On Friday, November 13th Together Louisiana and Together Baton Rouge organized a rally at the Board of Commerce and Industry meeting. This action came in response to the revelation that Marathon Oil had altered public records in order to circumvent new, stricter regulations on ITEP applications. Despite the recent defeat of Amendment 5 and other, recent ITEP victories across the state, this latest request was yet another example of the staunch opposition and corruption that we are facing in our fight against corporate welfare.
The news about Marathon Oil’s fraudulent actions came to us with little time to act. I myself had not heard about the rally until Thursday afternoon. With little time, my colleagues and I had to make sure there were going to be enough people to make a powerful statement to the Board that enough is enough. On top of that, our Mayoral Accountability Assembly was coming up, and we were scrambling to make the final touches on the agenda for that meeting. Despite the workload, we scrambled into action, reaching out to our list of faithful Block Captains.
As the nation held its collective breath on election day (and for another four days afterward), members of Together Louisiana were able to let out a small sigh of relief over a major, local political victory. Constitutional Amendment 5 would have granted hundreds of millions of dollars in future property tax exemptions to the richest corporations operating in Louisiana, further diverting funds from the state's cash-strapped public services. The people of Louisiana need that funding, so they fought for it. And they won.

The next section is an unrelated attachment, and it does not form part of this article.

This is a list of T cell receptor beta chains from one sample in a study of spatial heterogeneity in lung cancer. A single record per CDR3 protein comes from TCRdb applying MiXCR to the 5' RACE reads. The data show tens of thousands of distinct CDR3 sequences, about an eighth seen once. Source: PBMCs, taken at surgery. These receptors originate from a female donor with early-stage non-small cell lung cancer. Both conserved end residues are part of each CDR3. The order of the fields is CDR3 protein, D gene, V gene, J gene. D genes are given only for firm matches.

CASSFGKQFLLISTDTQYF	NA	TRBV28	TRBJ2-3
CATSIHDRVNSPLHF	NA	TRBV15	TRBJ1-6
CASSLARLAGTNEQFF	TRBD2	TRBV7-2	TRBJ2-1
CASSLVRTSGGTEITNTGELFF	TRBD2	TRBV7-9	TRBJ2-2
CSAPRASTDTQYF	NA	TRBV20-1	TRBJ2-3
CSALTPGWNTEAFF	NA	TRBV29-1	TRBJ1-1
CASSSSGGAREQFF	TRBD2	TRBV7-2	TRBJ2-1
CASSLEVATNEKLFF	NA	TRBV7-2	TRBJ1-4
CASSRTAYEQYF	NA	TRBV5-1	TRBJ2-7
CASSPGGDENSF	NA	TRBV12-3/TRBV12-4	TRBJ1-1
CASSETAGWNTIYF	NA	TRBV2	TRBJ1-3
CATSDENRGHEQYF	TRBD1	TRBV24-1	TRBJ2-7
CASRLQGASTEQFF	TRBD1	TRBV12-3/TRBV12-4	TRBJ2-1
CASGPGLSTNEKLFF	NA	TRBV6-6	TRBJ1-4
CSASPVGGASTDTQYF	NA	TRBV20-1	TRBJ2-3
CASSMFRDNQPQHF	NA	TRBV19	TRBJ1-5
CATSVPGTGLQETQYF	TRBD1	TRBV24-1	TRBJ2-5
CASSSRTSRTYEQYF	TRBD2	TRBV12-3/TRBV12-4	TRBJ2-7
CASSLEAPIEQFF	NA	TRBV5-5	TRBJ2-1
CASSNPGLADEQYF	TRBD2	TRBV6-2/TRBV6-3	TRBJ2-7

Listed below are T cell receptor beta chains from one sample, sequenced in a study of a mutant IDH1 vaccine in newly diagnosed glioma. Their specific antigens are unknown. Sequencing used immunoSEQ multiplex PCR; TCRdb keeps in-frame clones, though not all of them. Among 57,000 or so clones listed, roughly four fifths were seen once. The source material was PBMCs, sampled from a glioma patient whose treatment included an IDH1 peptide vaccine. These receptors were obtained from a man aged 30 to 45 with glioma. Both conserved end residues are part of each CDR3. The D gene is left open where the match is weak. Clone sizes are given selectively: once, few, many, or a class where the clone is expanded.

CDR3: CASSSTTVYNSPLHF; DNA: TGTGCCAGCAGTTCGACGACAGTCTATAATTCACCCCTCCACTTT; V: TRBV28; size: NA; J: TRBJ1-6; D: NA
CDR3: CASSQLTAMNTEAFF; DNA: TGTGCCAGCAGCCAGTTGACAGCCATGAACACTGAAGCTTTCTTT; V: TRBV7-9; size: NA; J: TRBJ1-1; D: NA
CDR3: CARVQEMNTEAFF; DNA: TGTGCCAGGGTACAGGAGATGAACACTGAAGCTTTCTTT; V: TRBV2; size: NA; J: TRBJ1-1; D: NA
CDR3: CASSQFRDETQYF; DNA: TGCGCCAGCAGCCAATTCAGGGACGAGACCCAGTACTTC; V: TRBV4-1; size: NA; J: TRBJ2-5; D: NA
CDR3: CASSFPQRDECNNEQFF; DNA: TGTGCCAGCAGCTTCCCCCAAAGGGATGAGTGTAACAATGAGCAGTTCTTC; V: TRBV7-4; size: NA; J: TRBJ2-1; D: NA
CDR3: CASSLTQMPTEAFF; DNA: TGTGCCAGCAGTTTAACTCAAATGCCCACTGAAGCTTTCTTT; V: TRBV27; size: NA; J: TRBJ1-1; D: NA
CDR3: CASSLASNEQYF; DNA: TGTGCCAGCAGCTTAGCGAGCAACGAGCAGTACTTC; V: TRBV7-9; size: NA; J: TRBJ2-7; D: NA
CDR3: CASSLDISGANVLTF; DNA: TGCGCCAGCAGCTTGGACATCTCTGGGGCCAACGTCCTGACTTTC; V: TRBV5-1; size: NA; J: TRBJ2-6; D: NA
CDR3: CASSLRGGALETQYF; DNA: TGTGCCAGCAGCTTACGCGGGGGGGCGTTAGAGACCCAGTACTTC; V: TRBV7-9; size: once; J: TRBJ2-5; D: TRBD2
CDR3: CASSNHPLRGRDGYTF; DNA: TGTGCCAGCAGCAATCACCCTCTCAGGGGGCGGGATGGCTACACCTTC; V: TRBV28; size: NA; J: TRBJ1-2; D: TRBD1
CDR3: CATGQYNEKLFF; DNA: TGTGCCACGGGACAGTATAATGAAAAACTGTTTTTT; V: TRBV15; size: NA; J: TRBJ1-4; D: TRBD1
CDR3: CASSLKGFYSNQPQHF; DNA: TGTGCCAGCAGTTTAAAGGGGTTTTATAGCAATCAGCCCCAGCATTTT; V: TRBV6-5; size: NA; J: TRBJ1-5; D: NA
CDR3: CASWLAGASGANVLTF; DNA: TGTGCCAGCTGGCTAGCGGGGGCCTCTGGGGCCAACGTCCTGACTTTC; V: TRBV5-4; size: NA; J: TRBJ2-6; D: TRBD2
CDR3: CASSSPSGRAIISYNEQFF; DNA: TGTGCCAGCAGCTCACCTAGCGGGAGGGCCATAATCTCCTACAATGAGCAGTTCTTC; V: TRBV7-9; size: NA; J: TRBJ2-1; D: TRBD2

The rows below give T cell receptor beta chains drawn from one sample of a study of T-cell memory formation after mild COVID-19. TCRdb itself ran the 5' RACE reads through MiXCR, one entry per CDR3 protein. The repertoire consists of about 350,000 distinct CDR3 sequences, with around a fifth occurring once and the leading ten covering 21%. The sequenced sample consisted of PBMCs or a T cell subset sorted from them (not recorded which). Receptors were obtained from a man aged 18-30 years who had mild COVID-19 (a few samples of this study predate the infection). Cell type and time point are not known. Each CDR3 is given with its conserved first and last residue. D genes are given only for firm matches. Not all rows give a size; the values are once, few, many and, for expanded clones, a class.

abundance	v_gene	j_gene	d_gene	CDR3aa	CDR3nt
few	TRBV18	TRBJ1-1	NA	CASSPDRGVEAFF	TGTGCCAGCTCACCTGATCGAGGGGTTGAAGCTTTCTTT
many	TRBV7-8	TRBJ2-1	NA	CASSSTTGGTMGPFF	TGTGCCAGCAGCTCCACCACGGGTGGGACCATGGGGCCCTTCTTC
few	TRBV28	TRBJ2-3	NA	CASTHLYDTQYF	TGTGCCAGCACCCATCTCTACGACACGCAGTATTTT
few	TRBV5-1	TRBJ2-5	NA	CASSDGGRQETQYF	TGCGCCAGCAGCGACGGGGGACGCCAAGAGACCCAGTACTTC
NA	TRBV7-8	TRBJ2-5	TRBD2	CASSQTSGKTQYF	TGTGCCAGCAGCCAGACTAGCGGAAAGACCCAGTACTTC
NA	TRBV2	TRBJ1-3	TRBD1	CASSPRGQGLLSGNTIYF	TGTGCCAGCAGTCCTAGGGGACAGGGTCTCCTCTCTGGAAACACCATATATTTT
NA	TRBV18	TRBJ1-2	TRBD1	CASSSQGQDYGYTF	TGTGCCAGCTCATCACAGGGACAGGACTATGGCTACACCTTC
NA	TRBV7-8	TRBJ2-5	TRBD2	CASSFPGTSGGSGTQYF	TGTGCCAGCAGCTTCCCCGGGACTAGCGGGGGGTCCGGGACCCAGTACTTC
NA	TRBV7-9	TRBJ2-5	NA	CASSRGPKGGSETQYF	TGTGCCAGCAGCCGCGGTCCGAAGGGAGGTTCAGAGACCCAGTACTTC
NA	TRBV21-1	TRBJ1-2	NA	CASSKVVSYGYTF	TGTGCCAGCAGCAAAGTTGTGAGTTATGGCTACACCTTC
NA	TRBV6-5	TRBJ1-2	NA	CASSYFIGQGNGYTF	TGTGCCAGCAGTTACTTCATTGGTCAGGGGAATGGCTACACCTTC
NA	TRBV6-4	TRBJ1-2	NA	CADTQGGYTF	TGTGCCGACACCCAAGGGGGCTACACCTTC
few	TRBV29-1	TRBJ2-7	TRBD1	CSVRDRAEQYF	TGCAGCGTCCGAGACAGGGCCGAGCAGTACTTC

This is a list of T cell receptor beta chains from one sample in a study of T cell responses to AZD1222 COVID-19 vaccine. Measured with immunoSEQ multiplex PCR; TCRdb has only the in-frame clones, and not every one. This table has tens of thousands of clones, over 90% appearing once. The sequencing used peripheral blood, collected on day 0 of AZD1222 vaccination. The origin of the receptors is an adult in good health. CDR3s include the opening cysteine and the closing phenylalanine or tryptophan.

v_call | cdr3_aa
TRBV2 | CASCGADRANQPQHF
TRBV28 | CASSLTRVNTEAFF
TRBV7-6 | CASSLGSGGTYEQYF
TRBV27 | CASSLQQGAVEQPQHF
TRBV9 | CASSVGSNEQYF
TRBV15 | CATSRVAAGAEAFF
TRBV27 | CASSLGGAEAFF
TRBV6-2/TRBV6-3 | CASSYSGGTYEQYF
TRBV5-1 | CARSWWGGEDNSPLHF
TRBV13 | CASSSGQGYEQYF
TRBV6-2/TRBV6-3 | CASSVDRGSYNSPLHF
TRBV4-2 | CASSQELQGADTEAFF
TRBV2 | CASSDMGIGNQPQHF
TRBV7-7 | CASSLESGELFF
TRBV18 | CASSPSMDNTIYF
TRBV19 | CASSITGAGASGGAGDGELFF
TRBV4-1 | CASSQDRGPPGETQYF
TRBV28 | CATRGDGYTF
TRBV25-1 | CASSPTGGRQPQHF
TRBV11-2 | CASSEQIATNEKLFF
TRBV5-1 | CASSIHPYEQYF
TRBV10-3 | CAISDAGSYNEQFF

A few participants in our "Vote No On 5" Campaign have offered their thoughts on what it felt like to be a part of this victory:
On October 20th, we celebrated the birthday of our Senior Organizer, Mr. Khalid Hudson. Although we are in the thick of election season, COVID-19, and a whole host of other important issues, it is important to remember that relationships are at the core of everything we do with Together Baton Rouge.
There could be no stronger testament to the strength of these relationships than the celebration we organized for our Senior Organizer. Phillip, Abel and I came up with the idea to gather a group of leaders from our member institutions via Zoom. One member, Ms. Dorothy Thomas, exhibited her baking prowess by preparing Khalid’s favorite 7-Up cake! Despite his only being in Baton Rouge for a relatively short time, over a dozen leaders from throughout the city gathered on Zoom and expressed their gratitude for the support and guidance they’ve received from Mr. Hudson.
This raises the question – why do we focus on relationship building? When Saul Alinsky began the Back of the Yards Neighborhood Council and, after that, the Industrial Areas Foundation (IAF), he was largely focused on issues-based organizing. Although he brought diverse groups together around certain community issues, once those issues were resolved, that was it. As a result, many IAF organizations dissolved after a few years once their organizers left and there was no longer a common cause to fight for. Since then, IAF organizations such as Together Baton Rouge have become much more focused on relationship building as the main avenue for achieving long-term change.
Together Baton Rouge has released the following statement regarding proposed changes to the city-parish plan of governance that were recently introduced by the Metro Council. These changes were developed without significant citizen input, so we are asking that the council defer this effort until it can guarantee a truly democratic discussion about restructuring our parish government.